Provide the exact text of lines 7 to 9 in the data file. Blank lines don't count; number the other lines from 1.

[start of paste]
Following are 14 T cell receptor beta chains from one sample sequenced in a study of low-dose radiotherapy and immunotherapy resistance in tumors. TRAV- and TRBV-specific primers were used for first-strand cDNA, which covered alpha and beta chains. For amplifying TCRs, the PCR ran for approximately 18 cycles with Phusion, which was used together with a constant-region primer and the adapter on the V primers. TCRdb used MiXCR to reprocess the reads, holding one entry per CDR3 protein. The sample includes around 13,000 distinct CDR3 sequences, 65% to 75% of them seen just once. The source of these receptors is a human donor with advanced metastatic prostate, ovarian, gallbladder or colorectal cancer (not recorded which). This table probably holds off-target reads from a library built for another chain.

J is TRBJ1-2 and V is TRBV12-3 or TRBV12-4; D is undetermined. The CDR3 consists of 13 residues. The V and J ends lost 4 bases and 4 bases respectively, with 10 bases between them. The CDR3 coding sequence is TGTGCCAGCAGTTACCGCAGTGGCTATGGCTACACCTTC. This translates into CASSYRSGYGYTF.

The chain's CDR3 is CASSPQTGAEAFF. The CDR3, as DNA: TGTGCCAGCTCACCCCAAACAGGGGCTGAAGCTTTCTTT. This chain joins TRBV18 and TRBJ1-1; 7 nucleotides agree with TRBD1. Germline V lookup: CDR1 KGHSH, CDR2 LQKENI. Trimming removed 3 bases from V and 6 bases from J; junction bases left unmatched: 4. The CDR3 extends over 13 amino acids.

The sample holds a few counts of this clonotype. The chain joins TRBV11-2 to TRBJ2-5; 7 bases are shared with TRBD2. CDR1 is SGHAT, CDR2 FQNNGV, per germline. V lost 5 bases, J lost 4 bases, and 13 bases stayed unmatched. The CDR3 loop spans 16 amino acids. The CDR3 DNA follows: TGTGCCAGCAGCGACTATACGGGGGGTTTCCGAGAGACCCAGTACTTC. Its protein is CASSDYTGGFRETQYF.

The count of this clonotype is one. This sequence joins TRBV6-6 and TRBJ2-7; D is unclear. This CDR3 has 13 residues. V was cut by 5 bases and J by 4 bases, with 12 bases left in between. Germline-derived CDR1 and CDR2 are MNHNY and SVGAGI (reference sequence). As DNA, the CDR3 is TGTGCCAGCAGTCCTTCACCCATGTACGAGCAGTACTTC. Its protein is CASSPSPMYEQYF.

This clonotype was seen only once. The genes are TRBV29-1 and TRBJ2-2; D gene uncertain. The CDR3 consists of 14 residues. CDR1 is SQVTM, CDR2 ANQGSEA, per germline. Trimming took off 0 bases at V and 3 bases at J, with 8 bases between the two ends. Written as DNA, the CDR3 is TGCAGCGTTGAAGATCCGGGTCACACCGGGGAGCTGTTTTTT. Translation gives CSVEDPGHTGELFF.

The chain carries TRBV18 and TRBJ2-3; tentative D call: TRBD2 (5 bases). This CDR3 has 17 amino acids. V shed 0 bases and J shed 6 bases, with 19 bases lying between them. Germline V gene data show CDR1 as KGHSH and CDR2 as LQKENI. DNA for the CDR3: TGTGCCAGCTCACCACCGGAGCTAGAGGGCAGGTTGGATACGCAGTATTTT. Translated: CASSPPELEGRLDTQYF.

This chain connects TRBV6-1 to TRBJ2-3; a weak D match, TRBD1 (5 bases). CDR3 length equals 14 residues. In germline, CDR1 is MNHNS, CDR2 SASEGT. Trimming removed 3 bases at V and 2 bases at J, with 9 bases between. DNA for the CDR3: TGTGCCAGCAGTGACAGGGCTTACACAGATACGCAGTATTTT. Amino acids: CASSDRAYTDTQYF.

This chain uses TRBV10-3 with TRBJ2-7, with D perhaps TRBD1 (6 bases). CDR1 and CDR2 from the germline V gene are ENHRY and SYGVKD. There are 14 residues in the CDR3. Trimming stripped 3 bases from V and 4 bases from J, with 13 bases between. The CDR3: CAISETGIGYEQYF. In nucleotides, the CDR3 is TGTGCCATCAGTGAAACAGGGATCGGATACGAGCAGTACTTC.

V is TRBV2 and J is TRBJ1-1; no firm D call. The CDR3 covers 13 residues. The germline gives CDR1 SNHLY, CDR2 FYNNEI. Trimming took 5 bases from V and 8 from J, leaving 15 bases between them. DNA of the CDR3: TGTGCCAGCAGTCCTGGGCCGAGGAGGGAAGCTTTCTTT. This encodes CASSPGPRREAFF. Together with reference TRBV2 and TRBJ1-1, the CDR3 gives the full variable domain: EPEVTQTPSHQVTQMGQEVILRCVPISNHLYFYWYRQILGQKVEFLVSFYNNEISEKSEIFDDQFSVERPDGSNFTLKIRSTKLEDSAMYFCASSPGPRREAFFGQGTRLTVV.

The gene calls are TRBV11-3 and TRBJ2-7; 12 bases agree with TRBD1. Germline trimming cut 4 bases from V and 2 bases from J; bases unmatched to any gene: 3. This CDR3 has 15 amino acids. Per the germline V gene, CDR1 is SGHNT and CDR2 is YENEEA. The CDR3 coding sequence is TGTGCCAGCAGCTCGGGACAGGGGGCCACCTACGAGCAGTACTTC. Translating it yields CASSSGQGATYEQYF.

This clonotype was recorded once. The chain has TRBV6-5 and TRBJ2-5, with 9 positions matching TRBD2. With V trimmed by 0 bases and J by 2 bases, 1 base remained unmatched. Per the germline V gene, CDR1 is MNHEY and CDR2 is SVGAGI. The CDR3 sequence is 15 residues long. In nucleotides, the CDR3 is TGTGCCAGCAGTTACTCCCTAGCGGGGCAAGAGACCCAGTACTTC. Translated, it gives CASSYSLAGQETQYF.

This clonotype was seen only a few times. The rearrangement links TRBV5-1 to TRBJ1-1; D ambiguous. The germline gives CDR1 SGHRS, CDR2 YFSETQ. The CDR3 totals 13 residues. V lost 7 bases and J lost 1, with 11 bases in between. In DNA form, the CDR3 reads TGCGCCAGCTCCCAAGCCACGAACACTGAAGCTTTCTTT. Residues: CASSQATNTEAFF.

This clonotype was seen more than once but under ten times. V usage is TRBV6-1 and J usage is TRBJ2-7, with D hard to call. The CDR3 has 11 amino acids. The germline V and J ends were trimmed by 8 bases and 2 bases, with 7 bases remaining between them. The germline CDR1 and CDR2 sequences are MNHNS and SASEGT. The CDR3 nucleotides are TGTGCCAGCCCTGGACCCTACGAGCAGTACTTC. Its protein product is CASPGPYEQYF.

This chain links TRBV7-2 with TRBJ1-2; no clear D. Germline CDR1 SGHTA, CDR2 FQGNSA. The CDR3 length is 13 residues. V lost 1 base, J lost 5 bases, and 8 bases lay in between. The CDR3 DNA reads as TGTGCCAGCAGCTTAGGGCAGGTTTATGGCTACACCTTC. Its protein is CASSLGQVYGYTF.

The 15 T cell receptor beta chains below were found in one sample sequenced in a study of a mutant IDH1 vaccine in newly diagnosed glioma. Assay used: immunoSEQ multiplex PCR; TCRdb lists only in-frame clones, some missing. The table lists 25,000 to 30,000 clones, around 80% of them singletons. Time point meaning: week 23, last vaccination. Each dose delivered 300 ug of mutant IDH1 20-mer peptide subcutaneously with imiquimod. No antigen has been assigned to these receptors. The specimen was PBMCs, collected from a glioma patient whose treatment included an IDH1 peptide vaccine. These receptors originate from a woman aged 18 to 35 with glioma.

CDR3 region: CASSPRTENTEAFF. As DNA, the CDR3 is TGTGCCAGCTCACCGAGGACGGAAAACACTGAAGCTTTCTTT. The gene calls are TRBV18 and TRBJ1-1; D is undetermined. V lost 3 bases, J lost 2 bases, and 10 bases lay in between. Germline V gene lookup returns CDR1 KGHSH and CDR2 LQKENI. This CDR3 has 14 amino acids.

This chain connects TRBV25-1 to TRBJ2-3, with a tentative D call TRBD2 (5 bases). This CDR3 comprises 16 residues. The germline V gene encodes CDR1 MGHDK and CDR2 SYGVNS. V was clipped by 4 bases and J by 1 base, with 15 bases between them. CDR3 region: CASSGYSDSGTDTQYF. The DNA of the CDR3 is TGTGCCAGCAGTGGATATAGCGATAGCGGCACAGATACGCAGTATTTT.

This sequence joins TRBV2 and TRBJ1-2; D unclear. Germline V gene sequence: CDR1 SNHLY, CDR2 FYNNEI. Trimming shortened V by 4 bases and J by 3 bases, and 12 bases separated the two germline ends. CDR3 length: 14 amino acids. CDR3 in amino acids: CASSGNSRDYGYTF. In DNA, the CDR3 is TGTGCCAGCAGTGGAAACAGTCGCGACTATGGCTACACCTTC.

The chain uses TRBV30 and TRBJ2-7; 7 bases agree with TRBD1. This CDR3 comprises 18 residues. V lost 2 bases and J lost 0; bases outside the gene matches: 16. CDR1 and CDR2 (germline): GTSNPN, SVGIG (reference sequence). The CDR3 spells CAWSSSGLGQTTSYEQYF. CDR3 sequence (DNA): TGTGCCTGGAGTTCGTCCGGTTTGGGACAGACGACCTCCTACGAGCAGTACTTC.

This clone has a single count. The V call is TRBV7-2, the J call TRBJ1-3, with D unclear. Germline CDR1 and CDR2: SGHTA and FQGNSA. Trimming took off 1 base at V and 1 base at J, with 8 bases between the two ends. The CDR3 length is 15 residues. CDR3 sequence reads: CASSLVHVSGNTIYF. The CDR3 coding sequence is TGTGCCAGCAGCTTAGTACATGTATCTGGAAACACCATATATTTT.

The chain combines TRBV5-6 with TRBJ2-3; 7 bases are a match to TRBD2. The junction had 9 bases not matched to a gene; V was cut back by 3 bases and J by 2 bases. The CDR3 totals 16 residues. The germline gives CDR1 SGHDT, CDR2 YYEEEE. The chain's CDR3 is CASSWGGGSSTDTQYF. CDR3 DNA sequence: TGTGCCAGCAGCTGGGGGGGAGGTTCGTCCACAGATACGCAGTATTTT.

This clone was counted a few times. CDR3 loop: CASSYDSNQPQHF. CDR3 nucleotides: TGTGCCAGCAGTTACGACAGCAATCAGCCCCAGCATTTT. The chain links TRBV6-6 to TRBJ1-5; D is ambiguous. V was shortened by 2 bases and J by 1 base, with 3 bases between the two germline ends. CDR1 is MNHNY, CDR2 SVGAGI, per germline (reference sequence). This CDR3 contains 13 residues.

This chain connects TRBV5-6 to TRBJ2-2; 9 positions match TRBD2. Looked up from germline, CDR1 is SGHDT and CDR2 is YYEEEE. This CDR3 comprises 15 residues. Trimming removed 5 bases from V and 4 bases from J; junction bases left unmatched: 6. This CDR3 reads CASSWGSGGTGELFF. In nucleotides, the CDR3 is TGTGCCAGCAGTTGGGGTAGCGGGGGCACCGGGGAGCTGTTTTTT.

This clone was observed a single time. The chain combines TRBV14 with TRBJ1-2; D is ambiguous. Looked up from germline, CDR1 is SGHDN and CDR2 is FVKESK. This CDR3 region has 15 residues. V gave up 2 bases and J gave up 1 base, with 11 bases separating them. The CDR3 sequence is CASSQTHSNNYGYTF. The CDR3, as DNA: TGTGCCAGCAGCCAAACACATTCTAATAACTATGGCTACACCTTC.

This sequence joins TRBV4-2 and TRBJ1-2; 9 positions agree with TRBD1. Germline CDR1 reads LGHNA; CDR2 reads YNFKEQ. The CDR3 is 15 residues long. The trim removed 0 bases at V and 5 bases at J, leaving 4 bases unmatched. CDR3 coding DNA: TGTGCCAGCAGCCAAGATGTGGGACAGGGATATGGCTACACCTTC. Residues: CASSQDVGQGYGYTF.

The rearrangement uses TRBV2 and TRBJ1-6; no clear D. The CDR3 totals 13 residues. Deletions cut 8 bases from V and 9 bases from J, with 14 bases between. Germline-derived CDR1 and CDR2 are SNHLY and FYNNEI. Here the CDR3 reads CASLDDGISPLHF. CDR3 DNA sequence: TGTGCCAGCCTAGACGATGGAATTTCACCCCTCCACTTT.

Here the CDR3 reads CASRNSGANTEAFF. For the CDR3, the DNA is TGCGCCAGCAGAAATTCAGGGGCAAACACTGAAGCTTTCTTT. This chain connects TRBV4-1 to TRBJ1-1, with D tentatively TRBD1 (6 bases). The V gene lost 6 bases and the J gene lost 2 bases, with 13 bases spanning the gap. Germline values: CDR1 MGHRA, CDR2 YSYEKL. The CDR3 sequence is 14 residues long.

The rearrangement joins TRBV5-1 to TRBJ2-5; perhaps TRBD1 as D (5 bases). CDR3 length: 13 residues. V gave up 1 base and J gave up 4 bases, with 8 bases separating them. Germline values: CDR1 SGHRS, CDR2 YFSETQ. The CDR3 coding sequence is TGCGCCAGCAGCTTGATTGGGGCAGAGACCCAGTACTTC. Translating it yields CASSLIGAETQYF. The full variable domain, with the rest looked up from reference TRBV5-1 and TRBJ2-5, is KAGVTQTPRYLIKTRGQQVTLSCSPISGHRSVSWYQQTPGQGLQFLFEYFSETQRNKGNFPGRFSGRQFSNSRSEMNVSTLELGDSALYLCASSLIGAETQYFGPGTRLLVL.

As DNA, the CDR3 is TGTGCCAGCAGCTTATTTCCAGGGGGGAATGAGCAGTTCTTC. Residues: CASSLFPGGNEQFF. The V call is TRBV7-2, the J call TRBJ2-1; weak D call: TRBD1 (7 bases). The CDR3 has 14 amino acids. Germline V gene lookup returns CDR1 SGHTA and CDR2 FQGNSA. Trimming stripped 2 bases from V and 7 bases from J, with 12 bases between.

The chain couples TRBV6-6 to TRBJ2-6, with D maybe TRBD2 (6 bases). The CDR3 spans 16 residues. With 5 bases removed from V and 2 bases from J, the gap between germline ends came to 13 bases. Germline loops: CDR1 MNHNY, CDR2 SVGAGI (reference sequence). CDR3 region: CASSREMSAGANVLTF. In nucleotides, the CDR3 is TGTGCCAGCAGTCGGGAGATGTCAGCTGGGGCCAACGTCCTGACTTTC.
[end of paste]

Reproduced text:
The chain carries TRBV18 and TRBJ2-3; tentative D call: TRBD2 (5 bases). This CDR3 has 17 amino acids. V shed 0 bases and J shed 6 bases, with 19 bases lying between them. Germline V gene data show CDR1 as KGHSH and CDR2 as LQKENI. DNA for the CDR3: TGTGCCAGCTCACCACCGGAGCTAGAGGGCAGGTTGGATACGCAGTATTTT. Translated: CASSPPELEGRLDTQYF.

This chain connects TRBV6-1 to TRBJ2-3; a weak D match, TRBD1 (5 bases). CDR3 length equals 14 residues. In germline, CDR1 is MNHNS, CDR2 SASEGT. Trimming removed 3 bases at V and 2 bases at J, with 9 bases between. DNA for the CDR3: TGTGCCAGCAGTGACAGGGCTTACACAGATACGCAGTATTTT. Amino acids: CASSDRAYTDTQYF.

This chain uses TRBV10-3 with TRBJ2-7, with D perhaps TRBD1 (6 bases). CDR1 and CDR2 from the germline V gene are ENHRY and SYGVKD. There are 14 residues in the CDR3. Trimming stripped 3 bases from V and 4 bases from J, with 13 bases between. The CDR3: CAISETGIGYEQYF. In nucleotides, the CDR3 is TGTGCCATCAGTGAAACAGGGATCGGATACGAGCAGTACTTC.